Trixter – Human Era Review

By McKenna Filijan

As a 19-year old girl and someone with no background knowledge of who Trixter is, my assumptions of their music were not completely wrong after a swift Google image search brought up pictures of a stereotypical longhaired dude band from the late 80’s. After getting a good image of glam rock and muscle Tees in my head, I listened to “Human Era”, their newest studio album that will be released on June 9th in North America. The new tracks have a same sweet consistency of their previous albums, with heavy power chords and drum beats that are thoroughly laminated with vocals of lead singer Pete Loran, creating a reminiscently satisfying cousin to classic glam rock legends like Bon Jovi and Def Leppard.

Trixter bandThe opening track “Rockin to The Edge of the Night” was as powerful as the title intends, easing into a nice smooth chorus with hints of nostalgia from any late 80’s ballad. I felt my hair gain volume with each power chord shredded by lead guitarist Steve Brown. Next was the rebel anthem “Crash That Party”, with aggressive and quick guitar riffs that displayed effortless badass-ery. The track featured samples of police sirens and a lowly hovering helicopter, which only emphasized the lyrics “a disarray of society, not caring if we live or die”. “Not Like The Rest” seeped nice, thick, happy and melodious vocals, and ironically did not sound like the previous tracks but more of a 70’s love ballad.

The 4th track “For You” immediately catches the listener’s ear with a different sound, opening with a rushed drum beat by drummer Gus Scott, and is quickly iced with an energetic and swift guitar riff. Although the minimalist qualities of the song are meant to highlight the vocals and the guitar solo, as the chorus hits, the tempo sounds more jumbled, hurried, and mix-matched rather than the assumed clean harmonic mesh, which isn’t really “For Me”.

“Every Second Counts” contains vocals heavy reverb skillfully backed by a sympathetic bass line from P.J. Farley, with emotional lyrics that encourage making the most of every day over a unique chord progression. Next was “Beats Me Up” with acoustic picking over some synths, relaying a more apologetic sense throughout the song to go with the crooning romantic lyrics, which was a good use of the song’s instrumental elements to capture a mood that conveys sadness.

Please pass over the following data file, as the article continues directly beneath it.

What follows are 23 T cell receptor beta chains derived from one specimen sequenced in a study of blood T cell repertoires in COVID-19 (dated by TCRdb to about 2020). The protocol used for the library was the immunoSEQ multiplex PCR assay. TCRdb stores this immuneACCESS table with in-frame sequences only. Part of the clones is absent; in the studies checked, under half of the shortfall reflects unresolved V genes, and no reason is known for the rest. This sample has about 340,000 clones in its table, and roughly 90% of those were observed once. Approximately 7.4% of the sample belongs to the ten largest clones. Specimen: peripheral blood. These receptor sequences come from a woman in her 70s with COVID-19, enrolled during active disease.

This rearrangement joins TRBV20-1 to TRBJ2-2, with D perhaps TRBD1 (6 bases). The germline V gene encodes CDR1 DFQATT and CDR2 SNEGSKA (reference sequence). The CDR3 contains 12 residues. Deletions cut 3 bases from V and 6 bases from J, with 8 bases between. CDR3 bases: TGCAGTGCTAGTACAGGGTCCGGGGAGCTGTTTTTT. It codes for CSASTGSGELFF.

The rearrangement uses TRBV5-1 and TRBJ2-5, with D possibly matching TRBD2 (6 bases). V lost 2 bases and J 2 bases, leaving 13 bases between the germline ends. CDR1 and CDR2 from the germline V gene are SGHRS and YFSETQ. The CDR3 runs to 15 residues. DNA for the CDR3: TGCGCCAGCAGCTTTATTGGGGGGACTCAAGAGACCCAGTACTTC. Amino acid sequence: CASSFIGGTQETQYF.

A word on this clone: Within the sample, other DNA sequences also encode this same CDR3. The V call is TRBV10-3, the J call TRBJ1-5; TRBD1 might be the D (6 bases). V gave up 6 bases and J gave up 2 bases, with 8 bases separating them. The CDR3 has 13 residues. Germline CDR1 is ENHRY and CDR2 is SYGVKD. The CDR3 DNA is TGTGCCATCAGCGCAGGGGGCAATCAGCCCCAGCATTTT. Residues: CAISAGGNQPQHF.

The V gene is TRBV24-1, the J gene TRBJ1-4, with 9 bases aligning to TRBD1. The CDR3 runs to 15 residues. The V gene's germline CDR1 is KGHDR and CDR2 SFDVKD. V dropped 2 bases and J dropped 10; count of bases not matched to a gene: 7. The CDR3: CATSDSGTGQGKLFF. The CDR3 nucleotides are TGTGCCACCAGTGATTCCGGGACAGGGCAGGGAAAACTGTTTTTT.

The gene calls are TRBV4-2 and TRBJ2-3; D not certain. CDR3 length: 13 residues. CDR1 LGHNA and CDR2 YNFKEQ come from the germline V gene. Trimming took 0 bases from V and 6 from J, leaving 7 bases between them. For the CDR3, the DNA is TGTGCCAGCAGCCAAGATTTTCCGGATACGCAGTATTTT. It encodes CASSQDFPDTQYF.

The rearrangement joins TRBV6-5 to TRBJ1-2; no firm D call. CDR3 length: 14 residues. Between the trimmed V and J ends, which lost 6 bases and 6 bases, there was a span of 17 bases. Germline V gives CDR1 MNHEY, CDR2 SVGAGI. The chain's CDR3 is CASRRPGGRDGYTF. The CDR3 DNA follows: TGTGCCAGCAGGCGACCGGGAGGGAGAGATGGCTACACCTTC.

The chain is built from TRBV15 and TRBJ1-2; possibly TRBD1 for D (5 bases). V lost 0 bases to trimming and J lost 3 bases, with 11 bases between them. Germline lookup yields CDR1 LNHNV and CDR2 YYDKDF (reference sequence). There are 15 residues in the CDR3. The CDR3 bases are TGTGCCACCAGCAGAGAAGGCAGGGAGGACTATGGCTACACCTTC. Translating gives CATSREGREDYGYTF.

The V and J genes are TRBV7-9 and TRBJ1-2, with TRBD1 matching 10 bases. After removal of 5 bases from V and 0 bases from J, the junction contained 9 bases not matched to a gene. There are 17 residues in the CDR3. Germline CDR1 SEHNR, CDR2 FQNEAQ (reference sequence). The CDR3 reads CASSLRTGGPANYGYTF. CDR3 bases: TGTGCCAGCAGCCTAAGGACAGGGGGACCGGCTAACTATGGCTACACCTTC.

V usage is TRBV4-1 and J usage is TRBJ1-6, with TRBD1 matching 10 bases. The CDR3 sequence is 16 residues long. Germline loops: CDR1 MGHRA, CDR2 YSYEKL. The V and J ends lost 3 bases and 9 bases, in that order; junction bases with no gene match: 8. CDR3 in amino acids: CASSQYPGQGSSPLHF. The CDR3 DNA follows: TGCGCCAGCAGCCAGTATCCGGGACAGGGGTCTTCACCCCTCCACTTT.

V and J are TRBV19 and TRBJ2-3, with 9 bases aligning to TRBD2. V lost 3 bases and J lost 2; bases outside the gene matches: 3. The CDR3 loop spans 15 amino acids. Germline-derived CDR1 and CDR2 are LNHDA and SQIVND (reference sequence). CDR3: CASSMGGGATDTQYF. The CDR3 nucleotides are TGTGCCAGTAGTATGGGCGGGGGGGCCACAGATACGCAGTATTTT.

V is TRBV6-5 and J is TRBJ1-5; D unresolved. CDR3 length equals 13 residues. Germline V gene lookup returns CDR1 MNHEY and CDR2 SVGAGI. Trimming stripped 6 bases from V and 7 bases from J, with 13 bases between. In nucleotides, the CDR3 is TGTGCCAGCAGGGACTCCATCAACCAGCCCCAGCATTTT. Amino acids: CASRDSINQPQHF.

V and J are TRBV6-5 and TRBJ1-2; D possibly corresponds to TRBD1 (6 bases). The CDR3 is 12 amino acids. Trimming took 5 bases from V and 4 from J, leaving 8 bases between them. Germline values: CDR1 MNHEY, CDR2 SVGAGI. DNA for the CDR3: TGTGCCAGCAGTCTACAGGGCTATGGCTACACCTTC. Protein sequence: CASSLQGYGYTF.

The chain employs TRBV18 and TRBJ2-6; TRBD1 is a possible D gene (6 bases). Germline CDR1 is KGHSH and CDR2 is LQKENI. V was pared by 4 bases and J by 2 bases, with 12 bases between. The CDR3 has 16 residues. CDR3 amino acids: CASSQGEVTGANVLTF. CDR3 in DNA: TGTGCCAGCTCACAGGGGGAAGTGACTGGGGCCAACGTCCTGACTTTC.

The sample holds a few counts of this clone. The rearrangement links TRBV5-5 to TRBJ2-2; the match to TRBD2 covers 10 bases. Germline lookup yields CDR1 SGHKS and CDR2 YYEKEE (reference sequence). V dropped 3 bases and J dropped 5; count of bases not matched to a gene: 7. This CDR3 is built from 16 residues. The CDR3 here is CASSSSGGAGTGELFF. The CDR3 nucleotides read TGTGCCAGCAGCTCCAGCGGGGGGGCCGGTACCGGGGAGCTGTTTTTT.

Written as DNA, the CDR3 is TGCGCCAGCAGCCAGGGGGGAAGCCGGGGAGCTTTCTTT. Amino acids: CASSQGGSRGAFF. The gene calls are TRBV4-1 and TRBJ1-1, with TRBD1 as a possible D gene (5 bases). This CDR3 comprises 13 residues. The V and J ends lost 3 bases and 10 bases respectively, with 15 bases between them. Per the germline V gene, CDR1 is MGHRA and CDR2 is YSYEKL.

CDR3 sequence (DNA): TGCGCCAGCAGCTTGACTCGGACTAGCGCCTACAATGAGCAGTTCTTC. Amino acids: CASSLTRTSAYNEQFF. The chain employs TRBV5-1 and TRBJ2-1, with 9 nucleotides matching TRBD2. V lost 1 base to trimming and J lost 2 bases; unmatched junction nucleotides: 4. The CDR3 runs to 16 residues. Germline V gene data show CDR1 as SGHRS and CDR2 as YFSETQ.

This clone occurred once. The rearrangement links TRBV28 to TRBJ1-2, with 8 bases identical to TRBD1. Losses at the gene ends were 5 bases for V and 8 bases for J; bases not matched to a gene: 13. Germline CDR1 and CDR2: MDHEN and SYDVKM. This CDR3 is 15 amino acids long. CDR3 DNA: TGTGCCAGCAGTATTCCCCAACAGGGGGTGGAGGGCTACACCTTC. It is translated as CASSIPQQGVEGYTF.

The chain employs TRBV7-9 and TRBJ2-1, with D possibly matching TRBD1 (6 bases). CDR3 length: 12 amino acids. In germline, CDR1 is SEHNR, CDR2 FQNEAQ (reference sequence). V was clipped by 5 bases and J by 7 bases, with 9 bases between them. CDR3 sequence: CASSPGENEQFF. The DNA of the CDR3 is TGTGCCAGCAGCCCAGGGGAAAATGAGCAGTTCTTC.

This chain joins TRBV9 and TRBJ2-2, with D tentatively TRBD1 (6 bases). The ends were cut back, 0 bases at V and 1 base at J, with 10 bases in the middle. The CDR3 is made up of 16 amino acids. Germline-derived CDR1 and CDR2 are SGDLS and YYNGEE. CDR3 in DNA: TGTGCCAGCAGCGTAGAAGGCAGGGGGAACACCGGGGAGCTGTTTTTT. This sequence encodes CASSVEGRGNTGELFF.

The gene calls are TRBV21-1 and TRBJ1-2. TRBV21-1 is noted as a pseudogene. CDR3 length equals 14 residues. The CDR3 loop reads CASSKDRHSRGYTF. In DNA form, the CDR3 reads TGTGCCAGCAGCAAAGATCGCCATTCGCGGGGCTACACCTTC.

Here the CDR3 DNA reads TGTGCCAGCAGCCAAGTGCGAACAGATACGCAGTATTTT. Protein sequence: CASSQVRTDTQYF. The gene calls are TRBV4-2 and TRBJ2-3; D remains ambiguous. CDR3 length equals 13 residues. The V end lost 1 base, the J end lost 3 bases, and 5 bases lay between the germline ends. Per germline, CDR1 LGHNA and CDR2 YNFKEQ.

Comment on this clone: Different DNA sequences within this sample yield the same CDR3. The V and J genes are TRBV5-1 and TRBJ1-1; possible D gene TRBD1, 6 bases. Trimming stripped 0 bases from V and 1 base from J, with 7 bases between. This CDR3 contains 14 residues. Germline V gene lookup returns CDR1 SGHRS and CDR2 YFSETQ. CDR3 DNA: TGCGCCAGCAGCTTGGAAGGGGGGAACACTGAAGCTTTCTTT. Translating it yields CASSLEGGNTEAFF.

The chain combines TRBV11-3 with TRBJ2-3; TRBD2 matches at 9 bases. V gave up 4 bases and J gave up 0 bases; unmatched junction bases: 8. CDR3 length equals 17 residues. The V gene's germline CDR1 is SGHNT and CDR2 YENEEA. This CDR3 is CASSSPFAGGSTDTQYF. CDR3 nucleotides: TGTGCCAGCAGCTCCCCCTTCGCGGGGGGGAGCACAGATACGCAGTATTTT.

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“Good Times Now” features country-esque Sweet Home Alabama vibes and an echoing solo, followed by “Midnight In Your Eyes”, one of the stronger songs on the album with a lot of classic elements of a good rock song that painlessly came together without overdoing it.  “Soul of a Lovin’ Man”, which is more of a serenade, eases in the last turn of the album, its intro with synths that sound like trumpets. Another strongly worded chorus that’s catchy and well written, yet nothing jumps out about this song. The album’s last and inevitable title track, “Human Era”, is full of emotion, masterfully pulling together the best elements of the previous songs and making it obvious as to why it was selected. The lyrics seem to articulate the band’s journey to curating the album, and they have a knack for writing rhymes that are nothing short of suave.

The album was put together with style, showing all of the time and effort invested into it clear as day, all the while still maintaining an effortless classic nonchalance.  Trixter continues to pull off well-written and quality albums some 20 years later. It’s clear that their wow factor has not yet rung its final bell. Well done.

“Human Era” track listing:

01.Rockin’ to the Edge of The Night

02.Crash That Party

03.Not Like all the Rest

04.For You

05.Every Second Counts

06.Beats Me Up

07.Good Times Now

08.Midnight in Your Eyes

09.All Night Long

10.Soul of a Lovin’ Man

11.Human Era

McKenna Filijan / BackStage360

May 15th, 2015



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